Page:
spirit of optimism

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As an architect, my job is to organize matter from chaos. It’s this same spirit of optimism (my three favorite words and theme of this post) that propels a project forward through the dark beginnings and toward something real… an actual space to enjoy. But it took me about fifteen years to realize that this spirit of optimism is a necessary characteristic of any happy client, successful project, or sane architect.

Early on (say in 2001) I felt that it was my responsibility to protect our clients from anxiety or frustration over delays, stretched budgets, bureaucracy, awkward design stages, you name it. I would often keep this information to myself and try to fix it, without telling about (or billing for) what I had done. Or worse, I’d bury the anxiety inside myself and wake myself up at night trying to problem solve the situation (note: impossible, especially when bureaucratic snafus are your problem. Just wait until morning).

I learned that I tend to mirror the behavior and attitude of those around me, too. If a client was despondent and burdened by negative thoughts, I felt the same way. Attitudes are contagious. But I became entranced by several clients who actually had more hope in the process than I did, despite their not knowing how it all worked or being able to control the details. I found these individuals awe-inspiring. They pushed through those awkward project stages toward something beautiful… simply because they believed it was there. Sometimes it was a sense of humor that propelled them through, sometimes it was a strong creative ability that allowed them to seemingly ignore the petty details.

Finally, maybe last year, I identified this magical trait in words, thanks to another enlightened client (owner of this house and much-deserved recipient of a Preservation Austin award). Over chicken parm and red wine at their house, we were reminiscing about the house in its former sad state: splintery, mustard brown, and in need of major TLC. ‘What made you decide to buy the house?’ one of us asked. He told us that he knew a little about the original architect, Arthur Dallas Stenger, and had a general appreciation for mid-century houses.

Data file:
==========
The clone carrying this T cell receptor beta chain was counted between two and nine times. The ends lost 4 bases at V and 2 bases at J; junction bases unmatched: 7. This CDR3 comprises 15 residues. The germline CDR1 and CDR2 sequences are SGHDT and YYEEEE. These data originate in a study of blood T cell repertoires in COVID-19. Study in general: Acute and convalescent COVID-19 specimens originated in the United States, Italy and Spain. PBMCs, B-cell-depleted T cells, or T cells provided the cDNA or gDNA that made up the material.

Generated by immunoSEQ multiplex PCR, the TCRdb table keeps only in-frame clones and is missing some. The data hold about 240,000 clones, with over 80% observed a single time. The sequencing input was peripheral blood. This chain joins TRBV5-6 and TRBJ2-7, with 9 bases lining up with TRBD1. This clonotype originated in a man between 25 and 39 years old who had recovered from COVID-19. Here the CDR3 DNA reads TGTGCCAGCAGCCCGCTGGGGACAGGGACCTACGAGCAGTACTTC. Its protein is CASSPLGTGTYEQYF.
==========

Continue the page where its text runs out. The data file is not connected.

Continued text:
But he sensed that there was something special about this house. When they walked in to the space for the first time, he felt this spirit of optimism… the undulating roof shape, lifted above the surrounding volumes, the room totally exposed to the street with a curtain of glass following the curves. He said it felt like ‘whoever conceived of this place believed that everything would be OK. Despite the fact that neighbors could see you in your living room. Despite the lack of proper drainage. Despite that scary thin piece of glass appearing to hold up the roof. Who cares about physics and logic, when the building looks like it might take off and fly?’

Places embody this spirit of optimism, usually by taking risks or abandoning taste in a joyful way. We recently visited the Moore Andersson Compound, formerly the architects’ home, office and library built in the mid-1980’s. If you’ve not been, you should go next time you’re in Austin. It’s a bungalow that’s been carved from the inside out to form perches, lofts, nooks, platforms, overlooks, funhouse stairs and mirrors; light filters through plywood palm tree cutouts, talismanic shrines and translucent ceilings. The house is rich with curiosity, ornamentation, knowledge, and emotion.

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Visiting that project again recharged my own spirit of optimism. I’m a problem solver, which means that I should expect some problems to come my way. But I try to remind myself that it’s simply not resolved yet – that calm persistence is really the only option when we’re trying to create places no one has ever experienced before. And it usually works.

Cindy Black